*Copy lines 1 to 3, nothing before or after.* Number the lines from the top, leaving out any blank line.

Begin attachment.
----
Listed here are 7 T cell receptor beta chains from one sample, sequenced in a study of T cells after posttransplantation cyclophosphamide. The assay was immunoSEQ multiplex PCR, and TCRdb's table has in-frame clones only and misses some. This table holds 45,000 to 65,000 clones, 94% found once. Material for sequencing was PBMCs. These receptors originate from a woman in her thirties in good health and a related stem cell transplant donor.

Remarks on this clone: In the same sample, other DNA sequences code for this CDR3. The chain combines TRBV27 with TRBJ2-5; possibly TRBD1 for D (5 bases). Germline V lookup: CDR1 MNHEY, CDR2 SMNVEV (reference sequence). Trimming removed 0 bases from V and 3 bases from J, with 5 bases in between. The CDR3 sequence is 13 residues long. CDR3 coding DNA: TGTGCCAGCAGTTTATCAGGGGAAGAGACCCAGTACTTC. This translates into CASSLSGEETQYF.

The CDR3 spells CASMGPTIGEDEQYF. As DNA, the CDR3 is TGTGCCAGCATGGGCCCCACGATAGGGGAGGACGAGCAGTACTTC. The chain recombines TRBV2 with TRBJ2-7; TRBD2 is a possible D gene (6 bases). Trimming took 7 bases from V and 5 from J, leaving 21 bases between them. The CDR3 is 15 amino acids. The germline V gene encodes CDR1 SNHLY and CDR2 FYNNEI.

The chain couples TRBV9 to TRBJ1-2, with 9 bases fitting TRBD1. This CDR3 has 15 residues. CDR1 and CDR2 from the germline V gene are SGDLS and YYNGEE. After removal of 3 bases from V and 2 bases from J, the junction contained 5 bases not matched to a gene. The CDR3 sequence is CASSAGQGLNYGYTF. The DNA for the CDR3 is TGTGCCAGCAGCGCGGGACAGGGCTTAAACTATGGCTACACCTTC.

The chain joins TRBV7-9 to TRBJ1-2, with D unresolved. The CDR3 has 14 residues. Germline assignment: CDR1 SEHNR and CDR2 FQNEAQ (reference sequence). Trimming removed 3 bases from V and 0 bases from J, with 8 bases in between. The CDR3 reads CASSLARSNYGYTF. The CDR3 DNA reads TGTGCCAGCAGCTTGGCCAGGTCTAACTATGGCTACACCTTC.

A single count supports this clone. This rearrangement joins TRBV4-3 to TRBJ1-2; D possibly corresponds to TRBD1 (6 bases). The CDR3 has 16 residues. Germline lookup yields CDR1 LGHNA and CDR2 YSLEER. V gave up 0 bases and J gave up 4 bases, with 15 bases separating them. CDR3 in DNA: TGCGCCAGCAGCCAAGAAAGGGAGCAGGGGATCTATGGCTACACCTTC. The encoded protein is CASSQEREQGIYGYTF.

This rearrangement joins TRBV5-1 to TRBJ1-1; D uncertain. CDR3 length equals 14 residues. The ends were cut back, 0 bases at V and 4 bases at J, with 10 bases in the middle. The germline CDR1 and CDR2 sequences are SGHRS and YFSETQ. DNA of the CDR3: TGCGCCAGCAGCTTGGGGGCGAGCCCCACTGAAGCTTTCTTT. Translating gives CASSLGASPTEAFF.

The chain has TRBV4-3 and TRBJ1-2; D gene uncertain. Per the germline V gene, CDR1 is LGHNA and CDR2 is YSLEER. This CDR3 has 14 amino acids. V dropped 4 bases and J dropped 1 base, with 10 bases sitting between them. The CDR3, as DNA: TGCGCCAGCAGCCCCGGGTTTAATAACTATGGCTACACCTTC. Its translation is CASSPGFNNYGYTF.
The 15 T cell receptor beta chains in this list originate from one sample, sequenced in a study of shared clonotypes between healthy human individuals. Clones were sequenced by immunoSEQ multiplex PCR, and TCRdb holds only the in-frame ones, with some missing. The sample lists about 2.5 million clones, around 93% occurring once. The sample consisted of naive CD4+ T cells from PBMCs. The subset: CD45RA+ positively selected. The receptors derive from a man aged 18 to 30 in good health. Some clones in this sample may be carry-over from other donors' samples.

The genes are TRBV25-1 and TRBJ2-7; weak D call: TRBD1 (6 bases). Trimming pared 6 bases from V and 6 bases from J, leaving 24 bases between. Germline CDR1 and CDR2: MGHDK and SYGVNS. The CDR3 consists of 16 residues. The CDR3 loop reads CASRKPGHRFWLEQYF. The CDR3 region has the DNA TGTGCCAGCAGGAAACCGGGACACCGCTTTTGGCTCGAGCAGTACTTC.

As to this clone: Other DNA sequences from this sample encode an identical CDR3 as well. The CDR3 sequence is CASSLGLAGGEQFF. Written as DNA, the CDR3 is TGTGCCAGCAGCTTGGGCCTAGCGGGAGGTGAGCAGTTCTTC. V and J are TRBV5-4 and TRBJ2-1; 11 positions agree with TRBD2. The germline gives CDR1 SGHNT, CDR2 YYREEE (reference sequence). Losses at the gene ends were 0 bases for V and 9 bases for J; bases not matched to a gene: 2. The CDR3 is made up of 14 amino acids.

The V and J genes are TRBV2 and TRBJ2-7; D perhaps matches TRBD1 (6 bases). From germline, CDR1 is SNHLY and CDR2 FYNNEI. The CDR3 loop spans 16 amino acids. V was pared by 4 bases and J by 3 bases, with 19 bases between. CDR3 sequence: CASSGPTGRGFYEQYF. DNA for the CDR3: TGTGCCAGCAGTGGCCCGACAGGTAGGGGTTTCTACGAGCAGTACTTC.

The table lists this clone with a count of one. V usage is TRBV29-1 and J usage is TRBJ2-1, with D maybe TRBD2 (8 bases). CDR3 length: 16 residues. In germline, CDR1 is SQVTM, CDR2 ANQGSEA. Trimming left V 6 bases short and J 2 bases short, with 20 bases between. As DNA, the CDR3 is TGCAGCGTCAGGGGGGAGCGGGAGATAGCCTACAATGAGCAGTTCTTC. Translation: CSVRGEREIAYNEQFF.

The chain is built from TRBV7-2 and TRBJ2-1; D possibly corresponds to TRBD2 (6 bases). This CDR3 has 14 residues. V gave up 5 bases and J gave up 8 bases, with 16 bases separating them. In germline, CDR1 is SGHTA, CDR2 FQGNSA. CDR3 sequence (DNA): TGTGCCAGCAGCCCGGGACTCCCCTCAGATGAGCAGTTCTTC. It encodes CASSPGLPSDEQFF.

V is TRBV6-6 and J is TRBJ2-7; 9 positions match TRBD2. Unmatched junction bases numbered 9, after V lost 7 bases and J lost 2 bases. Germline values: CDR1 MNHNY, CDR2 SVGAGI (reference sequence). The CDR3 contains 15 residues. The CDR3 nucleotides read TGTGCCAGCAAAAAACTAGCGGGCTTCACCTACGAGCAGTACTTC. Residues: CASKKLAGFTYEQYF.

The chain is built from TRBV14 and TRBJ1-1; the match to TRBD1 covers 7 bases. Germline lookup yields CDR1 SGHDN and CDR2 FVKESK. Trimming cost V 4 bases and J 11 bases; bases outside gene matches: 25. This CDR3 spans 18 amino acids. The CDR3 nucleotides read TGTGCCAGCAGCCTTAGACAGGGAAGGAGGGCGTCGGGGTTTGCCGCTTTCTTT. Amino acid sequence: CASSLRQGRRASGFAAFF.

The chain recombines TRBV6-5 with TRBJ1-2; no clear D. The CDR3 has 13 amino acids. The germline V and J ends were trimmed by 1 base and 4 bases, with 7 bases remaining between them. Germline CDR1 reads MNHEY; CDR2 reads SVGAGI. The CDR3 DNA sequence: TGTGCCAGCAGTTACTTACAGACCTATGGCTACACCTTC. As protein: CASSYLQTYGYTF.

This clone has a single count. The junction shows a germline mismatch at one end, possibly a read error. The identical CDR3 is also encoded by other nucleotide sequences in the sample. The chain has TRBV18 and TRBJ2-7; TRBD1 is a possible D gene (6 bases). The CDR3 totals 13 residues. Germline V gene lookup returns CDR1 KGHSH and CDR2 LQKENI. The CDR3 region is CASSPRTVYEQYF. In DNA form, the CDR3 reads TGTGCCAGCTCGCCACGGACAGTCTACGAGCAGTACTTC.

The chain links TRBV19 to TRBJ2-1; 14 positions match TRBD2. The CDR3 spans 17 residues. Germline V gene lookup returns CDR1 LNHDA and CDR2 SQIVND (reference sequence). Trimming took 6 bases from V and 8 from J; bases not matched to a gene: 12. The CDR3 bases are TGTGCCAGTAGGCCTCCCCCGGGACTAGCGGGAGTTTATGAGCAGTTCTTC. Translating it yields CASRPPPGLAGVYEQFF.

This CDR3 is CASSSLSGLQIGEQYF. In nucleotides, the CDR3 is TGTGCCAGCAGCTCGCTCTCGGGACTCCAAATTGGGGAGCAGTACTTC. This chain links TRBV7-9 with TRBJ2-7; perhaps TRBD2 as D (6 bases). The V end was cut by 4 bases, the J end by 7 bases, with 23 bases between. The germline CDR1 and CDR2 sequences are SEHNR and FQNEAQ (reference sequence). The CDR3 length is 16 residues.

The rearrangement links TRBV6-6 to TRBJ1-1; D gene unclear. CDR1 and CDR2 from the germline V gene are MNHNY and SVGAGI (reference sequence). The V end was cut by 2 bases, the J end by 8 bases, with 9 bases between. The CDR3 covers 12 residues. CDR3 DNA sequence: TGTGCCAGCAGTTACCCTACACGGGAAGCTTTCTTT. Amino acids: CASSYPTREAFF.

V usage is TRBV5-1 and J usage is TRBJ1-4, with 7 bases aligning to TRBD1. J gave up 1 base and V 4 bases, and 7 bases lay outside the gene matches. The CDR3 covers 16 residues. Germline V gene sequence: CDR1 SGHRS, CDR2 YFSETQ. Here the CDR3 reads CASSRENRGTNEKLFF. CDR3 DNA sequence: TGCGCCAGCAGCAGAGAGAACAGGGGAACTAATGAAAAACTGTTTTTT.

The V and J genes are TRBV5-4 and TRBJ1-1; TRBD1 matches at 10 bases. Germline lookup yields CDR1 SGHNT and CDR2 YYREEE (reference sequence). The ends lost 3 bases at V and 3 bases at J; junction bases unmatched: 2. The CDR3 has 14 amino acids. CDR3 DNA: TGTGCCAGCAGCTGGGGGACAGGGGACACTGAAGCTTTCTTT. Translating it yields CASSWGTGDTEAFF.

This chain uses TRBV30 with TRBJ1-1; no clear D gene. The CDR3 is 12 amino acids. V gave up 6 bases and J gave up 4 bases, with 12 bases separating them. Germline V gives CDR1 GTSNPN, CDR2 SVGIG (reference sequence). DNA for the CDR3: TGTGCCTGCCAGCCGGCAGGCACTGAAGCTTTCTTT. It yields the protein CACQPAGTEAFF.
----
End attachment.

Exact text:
Listed here are 7 T cell receptor beta chains from one sample, sequenced in a study of T cells after posttransplantation cyclophosphamide. The assay was immunoSEQ multiplex PCR, and TCRdb's table has in-frame clones only and misses some. This table holds 45,000 to 65,000 clones, 94% found once. Material for sequencing was PBMCs. These receptors originate from a woman in her thirties in good health and a related stem cell transplant donor.

Remarks on this clone: In the same sample, other DNA sequences code for this CDR3. The chain combines TRBV27 with TRBJ2-5; possibly TRBD1 for D (5 bases). Germline V lookup: CDR1 MNHEY, CDR2 SMNVEV (reference sequence). Trimming removed 0 bases from V and 3 bases from J, with 5 bases in between. The CDR3 sequence is 13 residues long. CDR3 coding DNA: TGTGCCAGCAGTTTATCAGGGGAAGAGACCCAGTACTTC. This translates into CASSLSGEETQYF.

The CDR3 spells CASMGPTIGEDEQYF. As DNA, the CDR3 is TGTGCCAGCATGGGCCCCACGATAGGGGAGGACGAGCAGTACTTC. The chain recombines TRBV2 with TRBJ2-7; TRBD2 is a possible D gene (6 bases). Trimming took 7 bases from V and 5 from J, leaving 21 bases between them. The CDR3 is 15 amino acids. The germline V gene encodes CDR1 SNHLY and CDR2 FYNNEI.